by Bobbie Saga
Women across the globe are using the power of social media to call for equality this International Women's Day.
And what’s being said is that International Women’s Day is much more than just another day of celebration. Online women are using Twitter, facebook, YouTube and LinkedIn to focus global attention on areas where inequalities still prevail.
For a vast majority of those who can, and much more important to many, is that today is an opportunity to connect on very important issues. Overwhelmingly, girls and women are using the world-wide web to say this is an occasion to reflect on past struggles, as well as to engage, to inspire, to learn and to discuss what more needs to be done for the sake of future generations of girls and women.
Unfortunately, part of that dialogue is the horrifying fact that some people think women already have equality. Nothing could be further from the truth.
Across the globe, and for a sobering example, gender-based violence causes more deaths and disabilities among women of childbearing age than cancer, malaria, traffic accidents and war combined.
Feminism shouldn’t be an F-word
As an ambassador for Oxfam, and working to raise awareness about Aids and women’s issues, singer songwriter Annie Lennox put it into perspective during last year’s International Woman’s day celebration and 100th anniversary.
"Despite the fact that half of the world’s population is female, women’s rights have become marginalized as a ‘minority issue’. Many young women feel that the label of ‘feminist’ is, at best, irrelevant to their lives and, at worst, a stigma to be avoided at all costs," Lennox said.
"Sullied by stereotypes of hairy arm-pitted man haters, the concept of feminism and its principles of equality and anti-sexism need to be refreshed and reclaimed by a new generation. Feminism shouldn’t be an F-word. We should embrace it."
Lennox went on to say, "From Milwaukee to Malawi, women are being short-changed on life chances. From India to Illinois, women face violence just for being female. Of the 1.3 billion people living in extreme poverty worldwide, the vast majority are female. For many, just getting an education is a real struggle, major decisions such as who to marry and when to have children are made for them by others, and without economic independence or a say in their own future the chances of women escaping the poverty trap are virtually non-existent."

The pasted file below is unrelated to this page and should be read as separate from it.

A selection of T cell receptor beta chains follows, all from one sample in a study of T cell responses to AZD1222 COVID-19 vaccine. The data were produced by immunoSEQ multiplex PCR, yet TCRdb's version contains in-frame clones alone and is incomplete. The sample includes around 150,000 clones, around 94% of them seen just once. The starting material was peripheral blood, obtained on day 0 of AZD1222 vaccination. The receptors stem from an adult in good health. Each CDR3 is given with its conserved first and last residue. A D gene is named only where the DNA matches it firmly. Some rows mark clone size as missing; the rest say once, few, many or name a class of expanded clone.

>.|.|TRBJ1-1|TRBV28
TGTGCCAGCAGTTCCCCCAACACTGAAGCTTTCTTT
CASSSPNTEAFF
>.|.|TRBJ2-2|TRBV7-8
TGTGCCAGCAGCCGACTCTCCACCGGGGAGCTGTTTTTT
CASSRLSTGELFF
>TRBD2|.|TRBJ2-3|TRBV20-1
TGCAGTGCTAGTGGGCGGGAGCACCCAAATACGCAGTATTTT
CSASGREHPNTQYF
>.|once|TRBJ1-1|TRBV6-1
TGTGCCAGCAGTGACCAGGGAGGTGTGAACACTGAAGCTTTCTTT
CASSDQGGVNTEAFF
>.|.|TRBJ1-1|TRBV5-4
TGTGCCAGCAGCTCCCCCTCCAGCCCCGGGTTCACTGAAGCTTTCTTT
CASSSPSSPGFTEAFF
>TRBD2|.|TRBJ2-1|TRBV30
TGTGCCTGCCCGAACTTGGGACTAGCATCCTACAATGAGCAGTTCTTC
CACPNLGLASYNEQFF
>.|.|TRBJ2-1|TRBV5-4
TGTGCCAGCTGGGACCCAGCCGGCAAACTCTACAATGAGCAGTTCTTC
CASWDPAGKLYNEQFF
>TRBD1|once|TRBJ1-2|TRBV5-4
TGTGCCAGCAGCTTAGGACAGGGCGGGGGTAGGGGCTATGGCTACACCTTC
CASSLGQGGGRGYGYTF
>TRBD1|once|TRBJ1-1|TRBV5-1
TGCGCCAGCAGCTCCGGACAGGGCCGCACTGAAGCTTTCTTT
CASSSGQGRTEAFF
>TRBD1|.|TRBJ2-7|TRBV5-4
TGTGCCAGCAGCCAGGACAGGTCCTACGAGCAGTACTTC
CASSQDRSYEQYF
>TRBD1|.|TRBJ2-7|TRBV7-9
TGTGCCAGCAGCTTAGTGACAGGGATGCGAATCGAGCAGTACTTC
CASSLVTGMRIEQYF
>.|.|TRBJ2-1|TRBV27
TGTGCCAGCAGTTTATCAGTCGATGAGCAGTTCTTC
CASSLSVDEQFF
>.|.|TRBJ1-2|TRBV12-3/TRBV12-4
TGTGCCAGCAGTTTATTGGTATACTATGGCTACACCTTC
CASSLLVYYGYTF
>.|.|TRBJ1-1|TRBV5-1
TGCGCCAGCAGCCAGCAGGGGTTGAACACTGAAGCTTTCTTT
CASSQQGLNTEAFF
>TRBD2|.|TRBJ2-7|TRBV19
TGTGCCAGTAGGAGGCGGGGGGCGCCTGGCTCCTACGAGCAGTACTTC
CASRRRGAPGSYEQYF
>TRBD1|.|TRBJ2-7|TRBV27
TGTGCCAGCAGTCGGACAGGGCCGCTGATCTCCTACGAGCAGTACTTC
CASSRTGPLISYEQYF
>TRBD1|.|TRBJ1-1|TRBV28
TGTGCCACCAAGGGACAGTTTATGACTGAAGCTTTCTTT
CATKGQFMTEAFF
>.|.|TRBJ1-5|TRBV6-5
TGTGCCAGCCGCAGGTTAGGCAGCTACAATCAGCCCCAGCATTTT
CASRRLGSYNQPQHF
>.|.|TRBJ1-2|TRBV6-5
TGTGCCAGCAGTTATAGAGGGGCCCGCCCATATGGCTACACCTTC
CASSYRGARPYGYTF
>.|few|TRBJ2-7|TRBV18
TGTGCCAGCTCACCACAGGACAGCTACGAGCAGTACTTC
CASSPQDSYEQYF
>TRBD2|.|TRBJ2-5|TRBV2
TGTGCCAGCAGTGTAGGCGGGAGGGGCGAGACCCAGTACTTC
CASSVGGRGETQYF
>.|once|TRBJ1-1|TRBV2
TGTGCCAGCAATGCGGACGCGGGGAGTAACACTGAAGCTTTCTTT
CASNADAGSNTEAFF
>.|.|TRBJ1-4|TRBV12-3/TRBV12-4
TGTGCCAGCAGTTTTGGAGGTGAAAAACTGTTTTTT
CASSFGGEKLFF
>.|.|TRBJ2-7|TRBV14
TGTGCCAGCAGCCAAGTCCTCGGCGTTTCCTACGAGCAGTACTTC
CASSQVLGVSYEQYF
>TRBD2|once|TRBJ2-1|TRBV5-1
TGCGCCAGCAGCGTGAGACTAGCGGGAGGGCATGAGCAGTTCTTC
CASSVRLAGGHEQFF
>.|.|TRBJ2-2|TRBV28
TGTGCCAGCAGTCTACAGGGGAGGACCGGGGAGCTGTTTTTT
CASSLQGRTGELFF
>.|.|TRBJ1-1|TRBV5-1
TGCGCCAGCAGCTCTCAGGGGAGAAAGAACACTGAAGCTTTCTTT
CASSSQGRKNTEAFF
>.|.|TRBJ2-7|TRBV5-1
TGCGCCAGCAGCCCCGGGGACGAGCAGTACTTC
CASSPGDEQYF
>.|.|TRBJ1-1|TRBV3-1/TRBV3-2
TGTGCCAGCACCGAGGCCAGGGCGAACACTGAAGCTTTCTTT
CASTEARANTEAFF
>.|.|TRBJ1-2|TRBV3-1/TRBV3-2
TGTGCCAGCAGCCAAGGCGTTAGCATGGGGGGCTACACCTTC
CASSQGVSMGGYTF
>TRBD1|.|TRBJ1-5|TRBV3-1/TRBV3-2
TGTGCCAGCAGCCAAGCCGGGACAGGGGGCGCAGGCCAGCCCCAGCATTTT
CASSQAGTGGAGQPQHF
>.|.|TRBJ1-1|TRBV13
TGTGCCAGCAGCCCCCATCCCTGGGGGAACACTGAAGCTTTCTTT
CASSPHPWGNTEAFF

The result of her work, along with many other very dedicated people, is the EQUALS coalition, a group of 30 leading charities and arts organizations that together, aim to re-open debate and discussion about equality, plus act as a catalyst for positive change.
A global hub for sharing International Women's Day
As such, and this year, there is much more information available online. Of particular note is the global online hub for sharing International Women’s Day news, events and resources. And the site’s theme says it all – Connecting Girls, Inspiring Futures.
The IWD site highlights the power of women on a global scale. It recognizes achievements, regardless of divisions, whether national, ethnic, linguistic, cultural, economic or political. And it is a place to go for looking back on past struggles, or for looking ahead to the unrealized potential for all girls and women.
A Little Herstory
In 1910, Clara Zetkin, the leader of the Women’s Office for the Social Democratic Party in Germany tabled the idea of an International Women’s Day at the second International Conference of Working Women in Copenhagen. The proposal received unanimous assent from over one hundred women representing seventeen countries.
The first International Women’s day was held March 19 the following year. Meetings and protests were held across Europe, with the largest street demonstration attracting 30,000 women. The day sparked great public debate, and advocates drew attention to the absolute necessity of extending the right of women to vote and to make governments more accountable and democratic. In 1913, IWD was changed to March 8th, and has been held on this day ever since.
The Canadian Connection
In Canada, this year's theme for International Women's Day and International Women's Week celebrates women's roles in the economic prosperity of rural, remote and Northern regions.
Canada is home to 17.4 million women and girls and contains more than 5,400 communities —of which, approximately 5,200 are rural, remote or Northern.
During the week of March 8, 2012, Canadians are celebrating the three million women and girls across every province and territory that are integral to life in these rural, remote and Northern communities.
In rural and remote areas, women make up approximately 45 per cent of the labour force, but significant gaps still exist between women and men in labour participation rates, employment rates and income. These trends are more pronounced for Aboriginal women, who make up a large part of the rural, remote and Northern population.
Women and girls are contributing to economic prosperity in these regions through innovative projects such as business networks and training in non-traditional occupations. Leadership initiatives for women and girls in rural and remote areas can also be found across the country.